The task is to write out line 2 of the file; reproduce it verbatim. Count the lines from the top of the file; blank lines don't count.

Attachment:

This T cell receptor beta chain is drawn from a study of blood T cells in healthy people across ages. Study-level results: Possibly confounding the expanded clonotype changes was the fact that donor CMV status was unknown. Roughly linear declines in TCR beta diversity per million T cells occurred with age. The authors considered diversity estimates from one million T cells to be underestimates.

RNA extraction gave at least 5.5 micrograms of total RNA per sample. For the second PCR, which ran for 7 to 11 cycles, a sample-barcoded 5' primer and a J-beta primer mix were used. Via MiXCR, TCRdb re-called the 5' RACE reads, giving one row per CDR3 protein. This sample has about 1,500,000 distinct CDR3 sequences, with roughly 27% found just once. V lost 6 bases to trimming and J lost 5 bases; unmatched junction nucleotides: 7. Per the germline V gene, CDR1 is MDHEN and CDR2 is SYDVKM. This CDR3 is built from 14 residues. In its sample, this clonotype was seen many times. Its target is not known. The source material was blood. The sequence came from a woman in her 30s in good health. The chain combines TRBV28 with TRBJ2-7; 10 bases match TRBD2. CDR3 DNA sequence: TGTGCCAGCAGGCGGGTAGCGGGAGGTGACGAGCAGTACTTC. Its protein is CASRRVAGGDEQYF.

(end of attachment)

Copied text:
RNA extraction gave at least 5.5 micrograms of total RNA per sample. For the second PCR, which ran for 7 to 11 cycles, a sample-barcoded 5' primer and a J-beta primer mix were used. Via MiXCR, TCRdb re-called the 5' RACE reads, giving one row per CDR3 protein. This sample has about 1,500,000 distinct CDR3 sequences, with roughly 27% found just once. V lost 6 bases to trimming and J lost 5 bases; unmatched junction nucleotides: 7. Per the germline V gene, CDR1 is MDHEN and CDR2 is SYDVKM. This CDR3 is built from 14 residues. In its sample, this clonotype was seen many times. Its target is not known. The source material was blood. The sequence came from a woman in her 30s in good health. The chain combines TRBV28 with TRBJ2-7; 10 bases match TRBD2. CDR3 DNA sequence: TGTGCCAGCAGGCGGGTAGCGGGAGGTGACGAGCAGTACTTC. Its protein is CASRRVAGGDEQYF.